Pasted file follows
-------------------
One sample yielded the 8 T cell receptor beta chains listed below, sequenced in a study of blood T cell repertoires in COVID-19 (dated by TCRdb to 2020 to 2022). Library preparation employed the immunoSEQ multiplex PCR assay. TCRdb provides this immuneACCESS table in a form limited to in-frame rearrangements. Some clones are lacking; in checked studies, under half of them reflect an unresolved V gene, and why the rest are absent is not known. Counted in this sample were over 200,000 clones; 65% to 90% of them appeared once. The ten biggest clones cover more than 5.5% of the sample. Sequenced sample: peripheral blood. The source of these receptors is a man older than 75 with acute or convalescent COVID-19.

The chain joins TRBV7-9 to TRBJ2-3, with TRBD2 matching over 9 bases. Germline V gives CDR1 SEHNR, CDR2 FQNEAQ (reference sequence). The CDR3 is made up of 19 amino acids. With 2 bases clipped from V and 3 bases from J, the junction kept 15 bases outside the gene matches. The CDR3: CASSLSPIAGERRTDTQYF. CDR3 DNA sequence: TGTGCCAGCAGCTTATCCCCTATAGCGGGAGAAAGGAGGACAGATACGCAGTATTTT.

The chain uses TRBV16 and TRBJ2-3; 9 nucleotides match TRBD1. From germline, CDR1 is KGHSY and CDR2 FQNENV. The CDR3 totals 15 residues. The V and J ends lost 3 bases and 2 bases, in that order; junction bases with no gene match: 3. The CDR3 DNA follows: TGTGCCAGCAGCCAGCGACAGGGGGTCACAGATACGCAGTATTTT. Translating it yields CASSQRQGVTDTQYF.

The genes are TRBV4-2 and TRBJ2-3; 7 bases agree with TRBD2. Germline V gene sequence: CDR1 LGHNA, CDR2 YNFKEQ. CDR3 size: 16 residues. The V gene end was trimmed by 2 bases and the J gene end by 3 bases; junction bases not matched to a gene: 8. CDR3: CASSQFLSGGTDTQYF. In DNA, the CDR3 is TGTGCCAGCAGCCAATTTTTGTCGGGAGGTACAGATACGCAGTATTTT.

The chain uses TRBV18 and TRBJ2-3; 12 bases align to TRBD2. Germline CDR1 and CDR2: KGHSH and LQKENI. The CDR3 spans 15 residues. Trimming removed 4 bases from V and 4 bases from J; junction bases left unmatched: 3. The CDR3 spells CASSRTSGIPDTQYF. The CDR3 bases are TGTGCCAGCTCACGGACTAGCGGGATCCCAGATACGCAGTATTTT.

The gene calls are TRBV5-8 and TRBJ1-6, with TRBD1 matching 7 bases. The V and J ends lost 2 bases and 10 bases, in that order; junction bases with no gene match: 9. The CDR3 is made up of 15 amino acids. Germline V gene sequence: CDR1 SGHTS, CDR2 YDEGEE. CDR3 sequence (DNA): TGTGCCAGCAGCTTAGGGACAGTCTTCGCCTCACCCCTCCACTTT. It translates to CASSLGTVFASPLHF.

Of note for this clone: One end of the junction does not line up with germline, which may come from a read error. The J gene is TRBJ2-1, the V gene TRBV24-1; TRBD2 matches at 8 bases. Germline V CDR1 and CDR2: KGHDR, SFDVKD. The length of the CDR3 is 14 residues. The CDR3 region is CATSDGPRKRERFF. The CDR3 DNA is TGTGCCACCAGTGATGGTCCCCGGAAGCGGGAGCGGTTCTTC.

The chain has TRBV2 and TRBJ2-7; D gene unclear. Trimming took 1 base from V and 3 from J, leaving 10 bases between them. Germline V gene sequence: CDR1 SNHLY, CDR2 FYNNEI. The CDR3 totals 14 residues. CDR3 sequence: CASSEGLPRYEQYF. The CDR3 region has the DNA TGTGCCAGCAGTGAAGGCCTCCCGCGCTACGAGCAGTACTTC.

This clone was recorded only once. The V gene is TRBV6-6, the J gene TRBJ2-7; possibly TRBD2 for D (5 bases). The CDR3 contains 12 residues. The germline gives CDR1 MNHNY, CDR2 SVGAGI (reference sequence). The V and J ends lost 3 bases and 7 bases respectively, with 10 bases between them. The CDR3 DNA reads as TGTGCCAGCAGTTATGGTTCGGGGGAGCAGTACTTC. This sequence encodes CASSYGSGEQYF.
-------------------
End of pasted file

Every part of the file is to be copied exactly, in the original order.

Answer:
One sample yielded the 8 T cell receptor beta chains listed below, sequenced in a study of blood T cell repertoires in COVID-19 (dated by TCRdb to 2020 to 2022). Library preparation employed the immunoSEQ multiplex PCR assay. TCRdb provides this immuneACCESS table in a form limited to in-frame rearrangements. Some clones are lacking; in checked studies, under half of them reflect an unresolved V gene, and why the rest are absent is not known. Counted in this sample were over 200,000 clones; 65% to 90% of them appeared once. The ten biggest clones cover more than 5.5% of the sample. Sequenced sample: peripheral blood. The source of these receptors is a man older than 75 with acute or convalescent COVID-19.

The chain joins TRBV7-9 to TRBJ2-3, with TRBD2 matching over 9 bases. Germline V gives CDR1 SEHNR, CDR2 FQNEAQ (reference sequence). The CDR3 is made up of 19 amino acids. With 2 bases clipped from V and 3 bases from J, the junction kept 15 bases outside the gene matches. The CDR3: CASSLSPIAGERRTDTQYF. CDR3 DNA sequence: TGTGCCAGCAGCTTATCCCCTATAGCGGGAGAAAGGAGGACAGATACGCAGTATTTT.

The chain uses TRBV16 and TRBJ2-3; 9 nucleotides match TRBD1. From germline, CDR1 is KGHSY and CDR2 FQNENV. The CDR3 totals 15 residues. The V and J ends lost 3 bases and 2 bases, in that order; junction bases with no gene match: 3. The CDR3 DNA follows: TGTGCCAGCAGCCAGCGACAGGGGGTCACAGATACGCAGTATTTT. Translating it yields CASSQRQGVTDTQYF.

The genes are TRBV4-2 and TRBJ2-3; 7 bases agree with TRBD2. Germline V gene sequence: CDR1 LGHNA, CDR2 YNFKEQ. CDR3 size: 16 residues. The V gene end was trimmed by 2 bases and the J gene end by 3 bases; junction bases not matched to a gene: 8. CDR3: CASSQFLSGGTDTQYF. In DNA, the CDR3 is TGTGCCAGCAGCCAATTTTTGTCGGGAGGTACAGATACGCAGTATTTT.

The chain uses TRBV18 and TRBJ2-3; 12 bases align to TRBD2. Germline CDR1 and CDR2: KGHSH and LQKENI. The CDR3 spans 15 residues. Trimming removed 4 bases from V and 4 bases from J; junction bases left unmatched: 3. The CDR3 spells CASSRTSGIPDTQYF. The CDR3 bases are TGTGCCAGCTCACGGACTAGCGGGATCCCAGATACGCAGTATTTT.

The gene calls are TRBV5-8 and TRBJ1-6, with TRBD1 matching 7 bases. The V and J ends lost 2 bases and 10 bases, in that order; junction bases with no gene match: 9. The CDR3 is made up of 15 amino acids. Germline V gene sequence: CDR1 SGHTS, CDR2 YDEGEE. CDR3 sequence (DNA): TGTGCCAGCAGCTTAGGGACAGTCTTCGCCTCACCCCTCCACTTT. It translates to CASSLGTVFASPLHF.

Of note for this clone: One end of the junction does not line up with germline, which may come from a read error. The J gene is TRBJ2-1, the V gene TRBV24-1; TRBD2 matches at 8 bases. Germline V CDR1 and CDR2: KGHDR, SFDVKD. The length of the CDR3 is 14 residues. The CDR3 region is CATSDGPRKRERFF. The CDR3 DNA is TGTGCCACCAGTGATGGTCCCCGGAAGCGGGAGCGGTTCTTC.

The chain has TRBV2 and TRBJ2-7; D gene unclear. Trimming took 1 base from V and 3 from J, leaving 10 bases between them. Germline V gene sequence: CDR1 SNHLY, CDR2 FYNNEI. The CDR3 totals 14 residues. CDR3 sequence: CASSEGLPRYEQYF. The CDR3 region has the DNA TGTGCCAGCAGTGAAGGCCTCCCGCGCTACGAGCAGTACTTC.

This clone was recorded only once. The V gene is TRBV6-6, the J gene TRBJ2-7; possibly TRBD2 for D (5 bases). The CDR3 contains 12 residues. The germline gives CDR1 MNHNY, CDR2 SVGAGI (reference sequence). The V and J ends lost 3 bases and 7 bases respectively, with 10 bases between them. The CDR3 DNA reads as TGTGCCAGCAGTTATGGTTCGGGGGAGCAGTACTTC. This sequence encodes CASSYGSGEQYF.